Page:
■ Stay home

■ Wear a mask around others until your symptoms subside (A surgical mask if not an N95 one, says Inman.)

■ Wash your hands often – don’t share cups or food

■ Ventilate your spaces as best as possible

Get Vaccinated

Each year, the prevailing flu vaccines are tailored to combat circulating strains, and today, that’s true of COVID-19 vaccines as well. The strongest defense against severe symptoms is a vaccine, and the Centers for Disease Control and Prevention recommended the latest COVID-19 vaccine for everyone ages 6 months and older.

This year, the FDA also approved the first RSV vaccine for adults over the age of 60. There are also approved RSV vaccines for infants and expecting mothers between week 32 and week 36 of pregnancy.

The CDC recommends a flu shot before the end of October, but it’s never too late!  

Health First Pediatrician Sheila McLeod said parents should not necessarily make the decision to head to a hospital or urgent care on the basis of temperature alone. “When we treat fever, we aren’t concerned about the height of the temperature as much as how the child looks and acts … and the thing I say to parents the most is, ‘I know medicine, but you know your child. If you’re genuinely worried, get them seen.’” (Health First image)

When Children’s Fever Spikes 

Dr. Devereaux and Health First Pediatrician Sheila McLeod said children, and especially infants, who show symptoms of any viral infection should be monitored closely, including treating with children’s or infant Motrin or Tylenol, but that parents should not make the decision to head to a hospital or urgent care based on body temperature alone.

“When we treat fever, we aren’t concerned about the height of the temperature as much as how the child looks and acts,” said Dr. McLeod. “How are they acting? Are they lethargic, or worse, limp? Are they looking at you? Will they walk? Are they drinking and urinating?”

“The vast majority of children who have viral illnesses recover uneventfully, without complications. The thing I say to parents the most is, you know your child. I’ll say, ‘I know medicine, but you know your child. If you’re genuinely worried, get them seen.’”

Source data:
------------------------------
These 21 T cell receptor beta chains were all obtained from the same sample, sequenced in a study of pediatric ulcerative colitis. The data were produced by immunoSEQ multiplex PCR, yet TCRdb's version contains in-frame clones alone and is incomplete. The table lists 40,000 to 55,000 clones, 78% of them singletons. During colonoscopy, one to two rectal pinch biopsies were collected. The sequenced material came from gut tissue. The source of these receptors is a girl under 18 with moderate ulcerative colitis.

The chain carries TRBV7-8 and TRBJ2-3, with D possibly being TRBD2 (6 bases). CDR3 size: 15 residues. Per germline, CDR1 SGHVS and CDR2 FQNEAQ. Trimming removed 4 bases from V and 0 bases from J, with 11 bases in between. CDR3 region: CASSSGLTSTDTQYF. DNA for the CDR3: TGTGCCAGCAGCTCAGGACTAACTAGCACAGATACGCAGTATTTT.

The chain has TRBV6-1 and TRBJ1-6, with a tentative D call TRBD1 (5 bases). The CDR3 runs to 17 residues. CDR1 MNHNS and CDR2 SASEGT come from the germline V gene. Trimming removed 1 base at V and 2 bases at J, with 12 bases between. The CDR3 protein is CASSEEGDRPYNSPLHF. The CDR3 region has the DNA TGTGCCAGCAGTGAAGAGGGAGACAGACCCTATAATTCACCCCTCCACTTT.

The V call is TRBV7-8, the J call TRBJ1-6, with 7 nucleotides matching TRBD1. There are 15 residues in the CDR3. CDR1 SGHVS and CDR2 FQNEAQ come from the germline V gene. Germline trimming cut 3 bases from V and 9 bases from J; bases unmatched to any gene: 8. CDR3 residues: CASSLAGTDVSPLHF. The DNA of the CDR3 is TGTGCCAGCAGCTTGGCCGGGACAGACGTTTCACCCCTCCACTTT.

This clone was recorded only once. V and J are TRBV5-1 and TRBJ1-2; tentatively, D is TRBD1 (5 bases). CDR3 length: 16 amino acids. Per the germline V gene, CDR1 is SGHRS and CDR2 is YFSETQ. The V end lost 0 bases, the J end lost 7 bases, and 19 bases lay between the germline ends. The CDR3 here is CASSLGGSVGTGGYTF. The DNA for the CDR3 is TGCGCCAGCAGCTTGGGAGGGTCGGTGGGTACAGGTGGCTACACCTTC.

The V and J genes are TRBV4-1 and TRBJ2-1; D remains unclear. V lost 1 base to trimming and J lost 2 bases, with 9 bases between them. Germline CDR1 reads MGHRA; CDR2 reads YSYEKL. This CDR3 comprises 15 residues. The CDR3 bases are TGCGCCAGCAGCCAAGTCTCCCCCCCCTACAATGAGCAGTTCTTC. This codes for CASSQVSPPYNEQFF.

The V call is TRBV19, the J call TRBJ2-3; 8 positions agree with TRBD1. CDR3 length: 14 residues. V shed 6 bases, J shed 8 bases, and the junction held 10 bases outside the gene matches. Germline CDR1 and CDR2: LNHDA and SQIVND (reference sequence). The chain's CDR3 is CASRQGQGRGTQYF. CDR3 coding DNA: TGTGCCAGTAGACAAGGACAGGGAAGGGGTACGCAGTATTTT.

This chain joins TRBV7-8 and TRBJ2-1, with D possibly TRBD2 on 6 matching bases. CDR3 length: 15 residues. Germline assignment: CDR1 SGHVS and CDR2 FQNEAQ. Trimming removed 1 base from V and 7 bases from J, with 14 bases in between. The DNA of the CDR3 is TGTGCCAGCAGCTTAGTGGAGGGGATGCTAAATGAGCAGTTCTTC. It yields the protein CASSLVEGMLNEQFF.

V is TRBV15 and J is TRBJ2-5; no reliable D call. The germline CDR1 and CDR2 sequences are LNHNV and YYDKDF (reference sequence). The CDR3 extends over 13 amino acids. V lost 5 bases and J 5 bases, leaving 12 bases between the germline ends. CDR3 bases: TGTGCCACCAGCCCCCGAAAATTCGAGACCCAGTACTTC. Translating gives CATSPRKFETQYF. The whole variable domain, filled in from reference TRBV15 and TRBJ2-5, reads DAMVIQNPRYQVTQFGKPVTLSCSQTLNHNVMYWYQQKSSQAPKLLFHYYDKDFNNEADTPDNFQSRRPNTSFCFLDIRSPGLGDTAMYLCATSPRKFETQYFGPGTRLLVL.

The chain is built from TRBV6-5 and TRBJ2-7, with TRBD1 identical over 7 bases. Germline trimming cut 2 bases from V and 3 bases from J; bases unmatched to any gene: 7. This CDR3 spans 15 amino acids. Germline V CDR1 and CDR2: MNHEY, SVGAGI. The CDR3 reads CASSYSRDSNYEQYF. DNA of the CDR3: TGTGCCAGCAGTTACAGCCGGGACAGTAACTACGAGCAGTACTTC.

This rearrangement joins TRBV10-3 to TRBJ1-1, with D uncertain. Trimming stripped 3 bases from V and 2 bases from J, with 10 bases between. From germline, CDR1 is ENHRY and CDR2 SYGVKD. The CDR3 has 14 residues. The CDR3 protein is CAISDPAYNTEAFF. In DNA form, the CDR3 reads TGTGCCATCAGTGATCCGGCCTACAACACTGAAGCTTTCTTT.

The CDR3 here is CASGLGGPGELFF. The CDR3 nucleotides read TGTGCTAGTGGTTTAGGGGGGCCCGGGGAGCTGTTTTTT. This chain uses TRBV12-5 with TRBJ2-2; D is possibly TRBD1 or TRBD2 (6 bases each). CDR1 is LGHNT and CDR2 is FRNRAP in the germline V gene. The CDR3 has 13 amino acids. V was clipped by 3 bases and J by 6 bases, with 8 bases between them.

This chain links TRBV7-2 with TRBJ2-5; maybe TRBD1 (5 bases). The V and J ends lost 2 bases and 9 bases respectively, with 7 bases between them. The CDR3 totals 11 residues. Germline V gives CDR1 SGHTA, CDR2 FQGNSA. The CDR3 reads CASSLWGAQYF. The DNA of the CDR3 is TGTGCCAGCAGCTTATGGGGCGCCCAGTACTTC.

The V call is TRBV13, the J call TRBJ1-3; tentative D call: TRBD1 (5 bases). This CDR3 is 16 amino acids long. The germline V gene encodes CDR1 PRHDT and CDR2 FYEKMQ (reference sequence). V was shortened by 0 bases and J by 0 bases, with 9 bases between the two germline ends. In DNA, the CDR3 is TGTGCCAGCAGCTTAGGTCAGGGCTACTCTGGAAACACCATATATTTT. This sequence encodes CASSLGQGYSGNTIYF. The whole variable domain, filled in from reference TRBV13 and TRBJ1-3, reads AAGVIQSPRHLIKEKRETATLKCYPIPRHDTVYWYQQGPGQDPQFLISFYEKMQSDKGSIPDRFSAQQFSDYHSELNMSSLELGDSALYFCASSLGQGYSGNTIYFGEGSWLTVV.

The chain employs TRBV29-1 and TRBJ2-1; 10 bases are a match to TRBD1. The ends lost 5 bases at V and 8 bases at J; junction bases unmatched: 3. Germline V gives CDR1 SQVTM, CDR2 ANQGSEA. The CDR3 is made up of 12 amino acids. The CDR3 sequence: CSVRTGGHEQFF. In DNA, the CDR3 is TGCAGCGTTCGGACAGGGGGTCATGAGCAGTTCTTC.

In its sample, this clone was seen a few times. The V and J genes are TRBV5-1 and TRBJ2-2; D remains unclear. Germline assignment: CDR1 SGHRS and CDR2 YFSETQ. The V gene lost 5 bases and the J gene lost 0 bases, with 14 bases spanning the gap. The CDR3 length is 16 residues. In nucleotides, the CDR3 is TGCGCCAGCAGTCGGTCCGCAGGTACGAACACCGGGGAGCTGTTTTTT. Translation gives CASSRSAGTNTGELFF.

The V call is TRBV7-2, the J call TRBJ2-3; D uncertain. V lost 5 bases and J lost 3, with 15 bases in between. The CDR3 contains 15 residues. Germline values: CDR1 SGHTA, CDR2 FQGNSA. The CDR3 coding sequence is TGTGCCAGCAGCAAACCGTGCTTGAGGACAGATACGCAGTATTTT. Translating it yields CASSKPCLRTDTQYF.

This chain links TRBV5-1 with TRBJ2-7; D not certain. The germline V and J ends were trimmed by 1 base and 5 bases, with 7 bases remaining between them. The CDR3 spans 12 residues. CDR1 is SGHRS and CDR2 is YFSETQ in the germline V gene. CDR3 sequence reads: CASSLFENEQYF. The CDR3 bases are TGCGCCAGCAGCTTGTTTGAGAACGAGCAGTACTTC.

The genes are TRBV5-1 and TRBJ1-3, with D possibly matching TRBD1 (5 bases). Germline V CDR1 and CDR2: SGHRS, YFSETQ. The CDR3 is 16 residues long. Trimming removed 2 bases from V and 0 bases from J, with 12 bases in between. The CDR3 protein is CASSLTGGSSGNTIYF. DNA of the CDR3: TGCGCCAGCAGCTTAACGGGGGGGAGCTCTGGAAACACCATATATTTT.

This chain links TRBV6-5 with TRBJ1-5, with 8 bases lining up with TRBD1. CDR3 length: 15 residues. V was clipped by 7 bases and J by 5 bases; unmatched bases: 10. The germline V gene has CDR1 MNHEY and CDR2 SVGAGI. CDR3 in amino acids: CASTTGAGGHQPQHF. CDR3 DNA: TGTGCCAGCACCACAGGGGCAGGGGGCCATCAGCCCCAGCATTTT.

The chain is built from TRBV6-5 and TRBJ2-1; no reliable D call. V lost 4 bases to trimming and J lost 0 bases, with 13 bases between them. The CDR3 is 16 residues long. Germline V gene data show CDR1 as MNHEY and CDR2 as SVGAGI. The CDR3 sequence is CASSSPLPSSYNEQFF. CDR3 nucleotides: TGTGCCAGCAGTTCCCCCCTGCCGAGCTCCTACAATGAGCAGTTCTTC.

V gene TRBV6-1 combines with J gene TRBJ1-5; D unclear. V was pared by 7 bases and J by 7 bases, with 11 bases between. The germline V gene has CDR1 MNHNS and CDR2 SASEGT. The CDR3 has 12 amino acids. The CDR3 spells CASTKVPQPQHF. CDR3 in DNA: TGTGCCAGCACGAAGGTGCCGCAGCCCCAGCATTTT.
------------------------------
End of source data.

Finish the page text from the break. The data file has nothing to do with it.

Health First Medical Group’s Jayde George, DO, offers both in-office and Virtual Visits at her family practice. “You would be surprised at how much we can evaluate through our Virtual Visits.” For existing and new patients, Same Day Virtual Visits offers access to a Provider from the comfort of the couch Monday through Saturday. (Health First image)

When To Call the Doctor

Thankfully, calling a doctor is easier nowadays than picking up the phone with new technology such as Virtual Visits, where you can choose to do a quick eVisit questionnaire or speak to a Provider through a secure video chat.

“If you have symptoms that are more severe than what feels like the common cold, you should call your Provider,” says Health First Medical Group’s Jayde George, DO, who maintains a Family Medicine practice offering both in-office and Virtual Visits.

For patients 6 and up, Same Day Virtual Visits offers access to a Provider from the comfort of the couch Monday through Saturday. From strep throat to sports injuries, Providers can diagnose and begin the first steps of care.

“You would be surprised at how much we can evaluate through our Virtual Visits,” says Dr. George.  “Why make the trek to the office when you are feeling under the weather, when we can evaluate you while you rest at home?”

“If we are doing a virtual appointment and I feel like you should have a flu, COVID-19 or RSV swab (test), or a chest X-ray, I can say, ‘I want you to run to the lab for your swab, get your chest X-rayed while you are there, and meet me at the office at 2 p.m. Simple!”

To explore our virtual care options, visit HF.org/virtual.

When To Go to the Emergency Department

Go the emergency department if you have chest pain or pressure, confusion, difficulty breathing or blue discoloration to your lips or face.

Visit HF.org/news to keep up with the latest at Health First.